Attila Bethlenfalvy stands out in a crowd of funeral directors. With his gauged ears, shaven head and bushy, peppered beard, Bethlenfalvy doesn’t look the part, and he’s not a funeral director, though he arguably knows more about funerary antiques and ephemera than any person alive. His collection of funeral memorabilia is certainly one of the largest in the world.
Bethlenfalvy has parlayed his love of all things funerary into a massive following on his Facebook page – Funetorium. But Bethlenfalvy shies from the spotlight, never appearing on Funetorium.
“It’s not about me,” he explained. “It’s about the historical significance of the object.”
Bethlenfalvy’s interest in funeral service began as a boy with the book “American Funeral Cars & Ambulances Since 1900” by Thomas McPherson. The adolescent was riveted by the stately professional cars on the glossy pages.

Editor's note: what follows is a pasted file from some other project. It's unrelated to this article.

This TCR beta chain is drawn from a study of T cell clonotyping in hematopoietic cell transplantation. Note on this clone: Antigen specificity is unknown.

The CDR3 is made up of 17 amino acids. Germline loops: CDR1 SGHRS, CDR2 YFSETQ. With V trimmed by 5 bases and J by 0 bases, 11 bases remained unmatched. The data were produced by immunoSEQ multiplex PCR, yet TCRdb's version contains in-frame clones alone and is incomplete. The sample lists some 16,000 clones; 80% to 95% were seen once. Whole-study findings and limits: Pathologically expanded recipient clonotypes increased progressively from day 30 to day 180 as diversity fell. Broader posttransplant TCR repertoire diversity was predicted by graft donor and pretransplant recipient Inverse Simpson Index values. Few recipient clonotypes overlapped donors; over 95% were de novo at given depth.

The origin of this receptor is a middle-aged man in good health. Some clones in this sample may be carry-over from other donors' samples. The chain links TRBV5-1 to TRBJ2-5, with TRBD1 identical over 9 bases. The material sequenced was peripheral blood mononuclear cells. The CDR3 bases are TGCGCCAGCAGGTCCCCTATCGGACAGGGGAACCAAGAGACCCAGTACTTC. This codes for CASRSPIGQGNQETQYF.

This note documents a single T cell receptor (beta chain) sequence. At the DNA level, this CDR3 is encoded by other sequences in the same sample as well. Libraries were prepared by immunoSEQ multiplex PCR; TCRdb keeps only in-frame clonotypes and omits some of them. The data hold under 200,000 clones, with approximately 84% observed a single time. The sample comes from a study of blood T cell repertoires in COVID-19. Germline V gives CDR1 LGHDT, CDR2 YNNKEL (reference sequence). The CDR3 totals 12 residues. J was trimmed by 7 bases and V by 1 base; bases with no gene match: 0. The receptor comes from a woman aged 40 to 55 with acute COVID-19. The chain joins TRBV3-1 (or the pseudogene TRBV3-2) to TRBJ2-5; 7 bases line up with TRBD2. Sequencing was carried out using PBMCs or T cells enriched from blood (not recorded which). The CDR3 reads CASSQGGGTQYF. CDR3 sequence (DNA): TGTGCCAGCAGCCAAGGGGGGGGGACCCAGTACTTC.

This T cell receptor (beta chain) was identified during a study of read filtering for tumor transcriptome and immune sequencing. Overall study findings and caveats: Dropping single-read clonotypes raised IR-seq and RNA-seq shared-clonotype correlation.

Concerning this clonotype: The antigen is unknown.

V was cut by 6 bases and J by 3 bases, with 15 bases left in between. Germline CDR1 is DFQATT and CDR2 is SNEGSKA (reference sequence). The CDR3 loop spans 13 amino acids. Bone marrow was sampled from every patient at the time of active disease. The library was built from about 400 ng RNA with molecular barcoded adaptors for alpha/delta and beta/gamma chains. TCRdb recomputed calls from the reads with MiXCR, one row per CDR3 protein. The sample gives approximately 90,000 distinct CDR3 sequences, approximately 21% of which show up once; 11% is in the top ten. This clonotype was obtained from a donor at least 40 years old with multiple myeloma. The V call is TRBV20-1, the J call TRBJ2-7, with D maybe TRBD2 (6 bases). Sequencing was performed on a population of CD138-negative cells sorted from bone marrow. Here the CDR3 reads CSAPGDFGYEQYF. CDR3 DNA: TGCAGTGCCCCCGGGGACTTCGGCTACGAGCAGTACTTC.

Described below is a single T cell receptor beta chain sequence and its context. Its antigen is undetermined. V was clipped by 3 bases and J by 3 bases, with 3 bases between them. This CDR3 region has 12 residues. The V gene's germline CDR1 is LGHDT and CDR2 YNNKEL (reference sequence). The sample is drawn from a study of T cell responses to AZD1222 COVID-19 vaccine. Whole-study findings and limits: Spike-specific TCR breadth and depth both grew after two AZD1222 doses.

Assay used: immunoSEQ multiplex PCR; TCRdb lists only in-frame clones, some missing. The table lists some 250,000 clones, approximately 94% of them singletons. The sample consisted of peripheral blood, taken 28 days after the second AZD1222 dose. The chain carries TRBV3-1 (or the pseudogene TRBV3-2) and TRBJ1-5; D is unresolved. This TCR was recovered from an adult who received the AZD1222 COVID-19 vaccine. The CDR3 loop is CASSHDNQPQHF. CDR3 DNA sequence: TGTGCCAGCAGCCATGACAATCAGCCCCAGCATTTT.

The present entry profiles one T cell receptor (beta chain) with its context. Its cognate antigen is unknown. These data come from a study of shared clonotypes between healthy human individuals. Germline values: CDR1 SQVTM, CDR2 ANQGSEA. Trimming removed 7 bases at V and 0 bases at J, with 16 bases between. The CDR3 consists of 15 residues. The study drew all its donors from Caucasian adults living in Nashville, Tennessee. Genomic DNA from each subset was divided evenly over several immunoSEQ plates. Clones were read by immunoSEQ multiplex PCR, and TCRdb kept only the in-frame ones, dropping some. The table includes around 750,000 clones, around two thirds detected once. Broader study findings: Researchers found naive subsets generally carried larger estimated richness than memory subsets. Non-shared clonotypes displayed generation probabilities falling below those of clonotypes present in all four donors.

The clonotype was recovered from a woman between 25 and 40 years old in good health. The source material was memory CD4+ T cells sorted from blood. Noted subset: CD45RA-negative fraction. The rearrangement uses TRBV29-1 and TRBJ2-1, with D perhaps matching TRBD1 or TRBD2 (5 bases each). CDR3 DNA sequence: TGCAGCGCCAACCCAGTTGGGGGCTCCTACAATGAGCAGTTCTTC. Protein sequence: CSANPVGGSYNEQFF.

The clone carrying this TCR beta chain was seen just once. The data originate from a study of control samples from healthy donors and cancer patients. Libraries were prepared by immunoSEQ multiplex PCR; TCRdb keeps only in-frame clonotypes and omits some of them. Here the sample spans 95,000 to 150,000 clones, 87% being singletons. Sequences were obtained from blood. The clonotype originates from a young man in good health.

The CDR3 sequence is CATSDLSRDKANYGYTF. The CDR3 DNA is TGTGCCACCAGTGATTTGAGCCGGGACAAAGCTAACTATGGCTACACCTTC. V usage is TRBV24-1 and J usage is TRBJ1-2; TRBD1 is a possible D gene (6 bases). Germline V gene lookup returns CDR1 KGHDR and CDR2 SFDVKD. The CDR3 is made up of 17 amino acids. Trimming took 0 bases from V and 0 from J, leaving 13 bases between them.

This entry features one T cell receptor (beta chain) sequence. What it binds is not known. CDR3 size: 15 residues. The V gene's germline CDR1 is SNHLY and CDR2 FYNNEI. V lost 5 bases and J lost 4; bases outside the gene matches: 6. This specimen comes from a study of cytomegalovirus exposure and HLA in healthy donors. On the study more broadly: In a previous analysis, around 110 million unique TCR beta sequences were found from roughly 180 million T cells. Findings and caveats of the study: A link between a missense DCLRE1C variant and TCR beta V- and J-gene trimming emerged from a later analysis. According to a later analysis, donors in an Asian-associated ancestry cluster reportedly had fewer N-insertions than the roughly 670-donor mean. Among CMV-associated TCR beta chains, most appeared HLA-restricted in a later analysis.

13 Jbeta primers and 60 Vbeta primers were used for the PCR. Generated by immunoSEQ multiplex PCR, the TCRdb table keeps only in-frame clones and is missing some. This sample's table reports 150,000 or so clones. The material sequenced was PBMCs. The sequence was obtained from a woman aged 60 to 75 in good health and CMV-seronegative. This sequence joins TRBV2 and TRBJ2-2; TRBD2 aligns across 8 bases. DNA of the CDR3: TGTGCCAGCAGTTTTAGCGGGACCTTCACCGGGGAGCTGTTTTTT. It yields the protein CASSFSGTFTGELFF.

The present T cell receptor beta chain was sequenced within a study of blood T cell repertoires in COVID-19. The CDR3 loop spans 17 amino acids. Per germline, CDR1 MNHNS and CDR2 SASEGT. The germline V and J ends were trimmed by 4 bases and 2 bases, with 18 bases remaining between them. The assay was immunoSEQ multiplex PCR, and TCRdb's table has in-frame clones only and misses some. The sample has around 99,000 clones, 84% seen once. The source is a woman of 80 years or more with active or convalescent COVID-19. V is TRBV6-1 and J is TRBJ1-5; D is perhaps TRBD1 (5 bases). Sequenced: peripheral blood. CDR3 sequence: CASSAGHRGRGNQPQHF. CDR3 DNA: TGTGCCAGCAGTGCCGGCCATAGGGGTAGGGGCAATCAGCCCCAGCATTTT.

“I had every single vehicle memorized by the time I was 12,” Bethlenfalvy recalled.
He checked the book out so many times, the librarian at the Cleveland public library told him he couldn’t check it out anymore.
“She said it was inappropriate,” he explained. “Instead, she gave me this book on ‘70s shag wagons. Talk about inappropriate.”
Ever the collector, he added, “I’ve tried to get my hands on that book [about shag wagons] but I have yet to locate a copy.”
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